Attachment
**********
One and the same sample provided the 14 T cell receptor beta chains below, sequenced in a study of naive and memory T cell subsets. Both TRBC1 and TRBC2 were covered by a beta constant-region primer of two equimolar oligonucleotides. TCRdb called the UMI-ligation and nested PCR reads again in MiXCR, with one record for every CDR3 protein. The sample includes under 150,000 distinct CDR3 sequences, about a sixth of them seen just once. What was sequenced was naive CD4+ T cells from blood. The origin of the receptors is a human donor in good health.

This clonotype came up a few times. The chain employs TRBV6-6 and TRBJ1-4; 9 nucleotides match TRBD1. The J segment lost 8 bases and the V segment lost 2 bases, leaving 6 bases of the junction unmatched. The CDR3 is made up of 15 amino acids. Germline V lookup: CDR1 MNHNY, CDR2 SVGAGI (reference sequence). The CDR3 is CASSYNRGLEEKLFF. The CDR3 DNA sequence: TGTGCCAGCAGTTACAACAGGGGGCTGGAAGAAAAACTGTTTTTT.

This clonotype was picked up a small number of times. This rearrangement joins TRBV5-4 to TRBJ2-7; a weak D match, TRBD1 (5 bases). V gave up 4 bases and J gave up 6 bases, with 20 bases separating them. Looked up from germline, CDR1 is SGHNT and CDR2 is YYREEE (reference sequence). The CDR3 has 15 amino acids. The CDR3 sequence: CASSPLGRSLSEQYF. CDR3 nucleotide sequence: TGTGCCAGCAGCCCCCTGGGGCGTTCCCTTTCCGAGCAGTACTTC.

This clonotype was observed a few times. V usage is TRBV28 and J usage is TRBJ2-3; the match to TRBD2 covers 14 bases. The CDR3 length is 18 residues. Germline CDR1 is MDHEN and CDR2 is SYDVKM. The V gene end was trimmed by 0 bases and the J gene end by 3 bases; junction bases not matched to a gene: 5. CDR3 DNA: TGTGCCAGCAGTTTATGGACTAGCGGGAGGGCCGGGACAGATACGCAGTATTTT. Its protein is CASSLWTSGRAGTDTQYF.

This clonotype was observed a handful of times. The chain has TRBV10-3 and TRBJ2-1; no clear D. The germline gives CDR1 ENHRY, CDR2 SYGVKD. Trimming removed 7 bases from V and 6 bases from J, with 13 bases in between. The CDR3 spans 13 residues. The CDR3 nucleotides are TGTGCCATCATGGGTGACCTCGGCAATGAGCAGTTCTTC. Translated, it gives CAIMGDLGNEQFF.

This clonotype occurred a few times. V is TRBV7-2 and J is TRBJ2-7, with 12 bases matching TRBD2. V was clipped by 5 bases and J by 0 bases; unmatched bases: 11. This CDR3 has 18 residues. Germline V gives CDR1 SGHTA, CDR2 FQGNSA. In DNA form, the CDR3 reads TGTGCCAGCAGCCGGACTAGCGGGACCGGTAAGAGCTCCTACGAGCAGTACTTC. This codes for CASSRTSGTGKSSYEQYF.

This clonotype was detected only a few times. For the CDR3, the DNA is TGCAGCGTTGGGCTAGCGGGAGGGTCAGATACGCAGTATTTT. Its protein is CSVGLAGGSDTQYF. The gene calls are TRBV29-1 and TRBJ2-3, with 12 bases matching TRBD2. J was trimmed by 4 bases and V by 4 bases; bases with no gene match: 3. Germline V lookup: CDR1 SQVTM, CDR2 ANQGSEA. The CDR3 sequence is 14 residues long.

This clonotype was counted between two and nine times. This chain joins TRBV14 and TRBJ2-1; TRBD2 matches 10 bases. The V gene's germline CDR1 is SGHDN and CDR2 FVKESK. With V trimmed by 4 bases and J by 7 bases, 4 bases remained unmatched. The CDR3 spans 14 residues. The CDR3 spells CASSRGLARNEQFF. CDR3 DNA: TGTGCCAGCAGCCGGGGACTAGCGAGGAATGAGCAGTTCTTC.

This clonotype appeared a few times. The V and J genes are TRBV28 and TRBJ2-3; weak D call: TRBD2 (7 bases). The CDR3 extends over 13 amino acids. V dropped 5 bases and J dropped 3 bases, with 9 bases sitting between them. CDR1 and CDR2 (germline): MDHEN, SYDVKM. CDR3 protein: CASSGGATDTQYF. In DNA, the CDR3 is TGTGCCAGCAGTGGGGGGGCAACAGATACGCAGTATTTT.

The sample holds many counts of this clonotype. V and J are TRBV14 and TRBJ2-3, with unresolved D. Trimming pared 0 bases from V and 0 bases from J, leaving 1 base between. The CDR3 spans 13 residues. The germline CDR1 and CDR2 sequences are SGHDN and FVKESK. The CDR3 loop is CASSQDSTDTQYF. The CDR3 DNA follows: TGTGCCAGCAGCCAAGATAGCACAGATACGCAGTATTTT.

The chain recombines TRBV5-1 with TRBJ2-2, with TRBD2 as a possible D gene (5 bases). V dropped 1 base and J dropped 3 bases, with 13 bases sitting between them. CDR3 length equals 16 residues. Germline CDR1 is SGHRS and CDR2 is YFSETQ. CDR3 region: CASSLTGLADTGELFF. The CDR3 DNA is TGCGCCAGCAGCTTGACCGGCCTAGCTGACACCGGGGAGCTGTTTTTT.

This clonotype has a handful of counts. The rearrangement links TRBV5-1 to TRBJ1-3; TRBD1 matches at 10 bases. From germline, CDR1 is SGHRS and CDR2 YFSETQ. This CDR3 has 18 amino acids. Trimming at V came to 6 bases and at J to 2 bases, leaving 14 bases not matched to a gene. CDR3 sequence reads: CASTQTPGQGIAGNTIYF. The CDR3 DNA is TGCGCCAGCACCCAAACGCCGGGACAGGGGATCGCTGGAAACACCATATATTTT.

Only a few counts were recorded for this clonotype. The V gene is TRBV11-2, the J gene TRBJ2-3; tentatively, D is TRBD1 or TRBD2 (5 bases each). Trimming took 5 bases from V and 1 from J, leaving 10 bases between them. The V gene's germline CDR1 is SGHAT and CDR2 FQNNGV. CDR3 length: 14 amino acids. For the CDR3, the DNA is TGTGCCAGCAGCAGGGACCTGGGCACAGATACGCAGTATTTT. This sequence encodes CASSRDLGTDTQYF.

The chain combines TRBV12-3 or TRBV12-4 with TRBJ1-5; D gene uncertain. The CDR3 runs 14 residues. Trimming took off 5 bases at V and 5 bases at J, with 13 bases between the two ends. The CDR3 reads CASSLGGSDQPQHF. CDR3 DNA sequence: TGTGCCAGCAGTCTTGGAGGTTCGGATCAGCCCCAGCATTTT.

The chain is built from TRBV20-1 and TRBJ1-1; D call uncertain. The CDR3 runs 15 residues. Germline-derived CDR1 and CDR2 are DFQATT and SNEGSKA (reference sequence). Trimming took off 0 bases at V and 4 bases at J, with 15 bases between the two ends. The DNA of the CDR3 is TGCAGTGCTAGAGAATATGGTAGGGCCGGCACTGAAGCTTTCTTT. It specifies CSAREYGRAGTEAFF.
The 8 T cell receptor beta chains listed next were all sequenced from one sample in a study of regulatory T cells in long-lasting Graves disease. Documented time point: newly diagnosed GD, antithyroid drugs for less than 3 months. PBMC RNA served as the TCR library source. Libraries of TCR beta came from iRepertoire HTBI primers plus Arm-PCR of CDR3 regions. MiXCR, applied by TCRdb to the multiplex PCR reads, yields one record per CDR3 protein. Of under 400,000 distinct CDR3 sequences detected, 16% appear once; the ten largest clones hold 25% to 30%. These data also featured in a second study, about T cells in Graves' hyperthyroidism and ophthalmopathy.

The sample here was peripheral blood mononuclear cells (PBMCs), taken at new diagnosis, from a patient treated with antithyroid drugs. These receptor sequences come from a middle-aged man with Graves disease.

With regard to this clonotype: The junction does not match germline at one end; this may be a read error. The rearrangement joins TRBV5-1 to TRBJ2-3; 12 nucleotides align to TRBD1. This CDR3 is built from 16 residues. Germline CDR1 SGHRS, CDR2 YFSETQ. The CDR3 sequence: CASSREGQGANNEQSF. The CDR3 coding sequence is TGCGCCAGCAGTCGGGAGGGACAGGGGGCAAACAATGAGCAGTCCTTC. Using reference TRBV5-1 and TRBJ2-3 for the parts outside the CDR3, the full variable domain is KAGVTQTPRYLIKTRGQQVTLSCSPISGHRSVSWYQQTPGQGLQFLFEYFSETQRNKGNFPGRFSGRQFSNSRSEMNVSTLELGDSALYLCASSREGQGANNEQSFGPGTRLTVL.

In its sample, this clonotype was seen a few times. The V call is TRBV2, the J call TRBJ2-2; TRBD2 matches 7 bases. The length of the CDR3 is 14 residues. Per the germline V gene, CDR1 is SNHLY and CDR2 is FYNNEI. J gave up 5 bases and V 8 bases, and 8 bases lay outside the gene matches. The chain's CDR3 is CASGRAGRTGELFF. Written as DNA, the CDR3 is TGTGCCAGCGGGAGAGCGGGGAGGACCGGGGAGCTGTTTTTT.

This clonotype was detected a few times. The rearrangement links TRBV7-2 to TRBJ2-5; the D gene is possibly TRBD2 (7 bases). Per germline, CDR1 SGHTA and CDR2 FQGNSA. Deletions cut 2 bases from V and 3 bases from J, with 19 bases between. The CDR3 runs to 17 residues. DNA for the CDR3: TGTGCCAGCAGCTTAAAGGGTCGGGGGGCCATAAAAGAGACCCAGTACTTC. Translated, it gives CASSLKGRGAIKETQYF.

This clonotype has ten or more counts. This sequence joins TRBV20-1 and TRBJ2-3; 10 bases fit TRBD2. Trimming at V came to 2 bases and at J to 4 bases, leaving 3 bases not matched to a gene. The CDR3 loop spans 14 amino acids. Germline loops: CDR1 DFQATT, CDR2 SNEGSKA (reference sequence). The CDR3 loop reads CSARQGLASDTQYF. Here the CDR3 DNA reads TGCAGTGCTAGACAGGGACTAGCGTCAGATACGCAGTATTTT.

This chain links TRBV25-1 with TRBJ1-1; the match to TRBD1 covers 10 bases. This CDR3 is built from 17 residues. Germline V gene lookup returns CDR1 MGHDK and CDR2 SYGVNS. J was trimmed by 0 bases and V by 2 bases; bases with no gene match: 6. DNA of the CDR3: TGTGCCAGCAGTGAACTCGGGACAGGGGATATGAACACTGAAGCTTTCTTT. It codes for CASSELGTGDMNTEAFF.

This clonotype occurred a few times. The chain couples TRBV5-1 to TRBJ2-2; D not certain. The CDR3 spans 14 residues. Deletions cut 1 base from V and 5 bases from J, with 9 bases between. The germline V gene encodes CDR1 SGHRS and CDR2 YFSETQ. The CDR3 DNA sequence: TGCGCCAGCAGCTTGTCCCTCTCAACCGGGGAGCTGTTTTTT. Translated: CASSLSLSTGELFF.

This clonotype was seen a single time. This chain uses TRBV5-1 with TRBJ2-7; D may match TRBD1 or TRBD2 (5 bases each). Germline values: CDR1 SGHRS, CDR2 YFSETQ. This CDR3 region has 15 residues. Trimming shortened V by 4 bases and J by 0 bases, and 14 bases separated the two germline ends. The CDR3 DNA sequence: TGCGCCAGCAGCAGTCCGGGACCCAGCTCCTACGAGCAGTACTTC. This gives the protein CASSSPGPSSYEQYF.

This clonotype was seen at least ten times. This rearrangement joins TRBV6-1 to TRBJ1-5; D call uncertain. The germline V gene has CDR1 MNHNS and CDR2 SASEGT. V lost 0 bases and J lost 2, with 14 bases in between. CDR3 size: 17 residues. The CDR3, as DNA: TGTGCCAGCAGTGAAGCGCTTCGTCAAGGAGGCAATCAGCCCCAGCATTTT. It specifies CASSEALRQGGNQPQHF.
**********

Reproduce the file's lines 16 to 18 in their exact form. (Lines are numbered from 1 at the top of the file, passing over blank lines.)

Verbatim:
The 8 T cell receptor beta chains listed next were all sequenced from one sample in a study of regulatory T cells in long-lasting Graves disease. Documented time point: newly diagnosed GD, antithyroid drugs for less than 3 months. PBMC RNA served as the TCR library source. Libraries of TCR beta came from iRepertoire HTBI primers plus Arm-PCR of CDR3 regions. MiXCR, applied by TCRdb to the multiplex PCR reads, yields one record per CDR3 protein. Of under 400,000 distinct CDR3 sequences detected, 16% appear once; the ten largest clones hold 25% to 30%. These data also featured in a second study, about T cells in Graves' hyperthyroidism and ophthalmopathy.

The sample here was peripheral blood mononuclear cells (PBMCs), taken at new diagnosis, from a patient treated with antithyroid drugs. These receptor sequences come from a middle-aged man with Graves disease.

With regard to this clonotype: The junction does not match germline at one end; this may be a read error. The rearrangement joins TRBV5-1 to TRBJ2-3; 12 nucleotides align to TRBD1. This CDR3 is built from 16 residues. Germline CDR1 SGHRS, CDR2 YFSETQ. The CDR3 sequence: CASSREGQGANNEQSF. The CDR3 coding sequence is TGCGCCAGCAGTCGGGAGGGACAGGGGGCAAACAATGAGCAGTCCTTC. Using reference TRBV5-1 and TRBJ2-3 for the parts outside the CDR3, the full variable domain is KAGVTQTPRYLIKTRGQQVTLSCSPISGHRSVSWYQQTPGQGLQFLFEYFSETQRNKGNFPGRFSGRQFSNSRSEMNVSTLELGDSALYLCASSREGQGANNEQSFGPGTRLTVL.